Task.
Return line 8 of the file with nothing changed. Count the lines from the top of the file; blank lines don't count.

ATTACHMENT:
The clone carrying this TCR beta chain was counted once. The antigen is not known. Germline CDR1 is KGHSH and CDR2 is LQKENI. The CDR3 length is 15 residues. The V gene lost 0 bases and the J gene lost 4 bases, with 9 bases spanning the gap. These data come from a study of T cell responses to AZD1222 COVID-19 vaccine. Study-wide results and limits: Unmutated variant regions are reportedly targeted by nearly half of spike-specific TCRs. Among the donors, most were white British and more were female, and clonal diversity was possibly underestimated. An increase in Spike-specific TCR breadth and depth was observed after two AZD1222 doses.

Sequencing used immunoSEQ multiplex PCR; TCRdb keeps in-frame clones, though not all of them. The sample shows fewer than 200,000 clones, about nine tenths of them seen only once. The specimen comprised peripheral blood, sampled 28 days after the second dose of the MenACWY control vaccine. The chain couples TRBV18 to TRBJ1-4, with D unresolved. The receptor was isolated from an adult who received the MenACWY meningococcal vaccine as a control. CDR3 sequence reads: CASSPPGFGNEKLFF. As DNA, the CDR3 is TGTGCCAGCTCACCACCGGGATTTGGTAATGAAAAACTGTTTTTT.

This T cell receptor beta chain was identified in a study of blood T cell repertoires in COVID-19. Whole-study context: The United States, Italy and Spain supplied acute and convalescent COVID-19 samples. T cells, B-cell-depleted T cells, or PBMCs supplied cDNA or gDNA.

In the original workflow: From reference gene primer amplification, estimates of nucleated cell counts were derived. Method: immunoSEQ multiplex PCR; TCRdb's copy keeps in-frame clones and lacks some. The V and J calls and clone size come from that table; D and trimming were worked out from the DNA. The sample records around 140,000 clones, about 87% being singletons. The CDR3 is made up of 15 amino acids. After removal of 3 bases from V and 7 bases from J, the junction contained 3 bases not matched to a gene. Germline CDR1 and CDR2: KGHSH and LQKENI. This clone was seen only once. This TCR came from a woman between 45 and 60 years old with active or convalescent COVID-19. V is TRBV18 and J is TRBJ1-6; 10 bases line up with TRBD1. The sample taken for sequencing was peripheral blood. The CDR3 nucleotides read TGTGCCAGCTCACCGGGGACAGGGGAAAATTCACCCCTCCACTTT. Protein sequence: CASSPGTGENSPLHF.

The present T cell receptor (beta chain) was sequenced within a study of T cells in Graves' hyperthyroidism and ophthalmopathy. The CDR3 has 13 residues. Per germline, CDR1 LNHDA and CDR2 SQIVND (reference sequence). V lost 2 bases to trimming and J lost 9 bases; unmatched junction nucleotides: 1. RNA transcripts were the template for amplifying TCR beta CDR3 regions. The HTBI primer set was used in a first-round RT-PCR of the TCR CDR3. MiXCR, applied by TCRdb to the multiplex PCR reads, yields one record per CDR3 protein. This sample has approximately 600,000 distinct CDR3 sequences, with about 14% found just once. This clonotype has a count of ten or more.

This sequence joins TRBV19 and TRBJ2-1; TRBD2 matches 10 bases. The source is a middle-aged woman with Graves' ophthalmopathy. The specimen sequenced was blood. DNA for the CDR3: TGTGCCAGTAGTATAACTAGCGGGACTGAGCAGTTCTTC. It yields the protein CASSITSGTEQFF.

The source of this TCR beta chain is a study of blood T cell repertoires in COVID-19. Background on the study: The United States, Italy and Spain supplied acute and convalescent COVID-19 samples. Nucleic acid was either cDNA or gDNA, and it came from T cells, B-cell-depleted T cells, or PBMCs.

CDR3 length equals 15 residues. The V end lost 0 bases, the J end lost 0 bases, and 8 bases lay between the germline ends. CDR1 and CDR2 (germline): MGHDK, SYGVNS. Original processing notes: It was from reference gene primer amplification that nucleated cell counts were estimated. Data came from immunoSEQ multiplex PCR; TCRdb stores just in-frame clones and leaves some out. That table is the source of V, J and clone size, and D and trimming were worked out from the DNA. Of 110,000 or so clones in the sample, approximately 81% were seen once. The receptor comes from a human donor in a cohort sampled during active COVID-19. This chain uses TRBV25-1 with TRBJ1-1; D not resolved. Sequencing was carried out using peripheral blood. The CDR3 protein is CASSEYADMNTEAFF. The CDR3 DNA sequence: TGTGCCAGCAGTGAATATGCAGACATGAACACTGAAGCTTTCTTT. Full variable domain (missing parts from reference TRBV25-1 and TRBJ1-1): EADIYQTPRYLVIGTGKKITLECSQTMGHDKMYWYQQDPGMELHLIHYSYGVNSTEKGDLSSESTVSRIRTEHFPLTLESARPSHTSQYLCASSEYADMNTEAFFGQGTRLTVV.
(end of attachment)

CDR3 length equals 15 residues. The V end lost 0 bases, the J end lost 0 bases, and 8 bases lay between the germline ends. CDR1 and CDR2 (germline): MGHDK, SYGVNS. Original processing notes: It was from reference gene primer amplification that nucleated cell counts were estimated. Data came from immunoSEQ multiplex PCR; TCRdb stores just in-frame clones and leaves some out. That table is the source of V, J and clone size, and D and trimming were worked out from the DNA. Of 110,000 or so clones in the sample, approximately 81% were seen once. The receptor comes from a human donor in a cohort sampled during active COVID-19. This chain uses TRBV25-1 with TRBJ1-1; D not resolved. Sequencing was carried out using peripheral blood. The CDR3 protein is CASSEYADMNTEAFF. The CDR3 DNA sequence: TGTGCCAGCAGTGAATATGCAGACATGAACACTGAAGCTTTCTTT. Full variable domain (missing parts from reference TRBV25-1 and TRBJ1-1): EADIYQTPRYLVIGTGKKITLECSQTMGHDKMYWYQQDPGMELHLIHYSYGVNSTEKGDLSSESTVSRIRTEHFPLTLESARPSHTSQYLCASSEYADMNTEAFFGQGTRLTVV.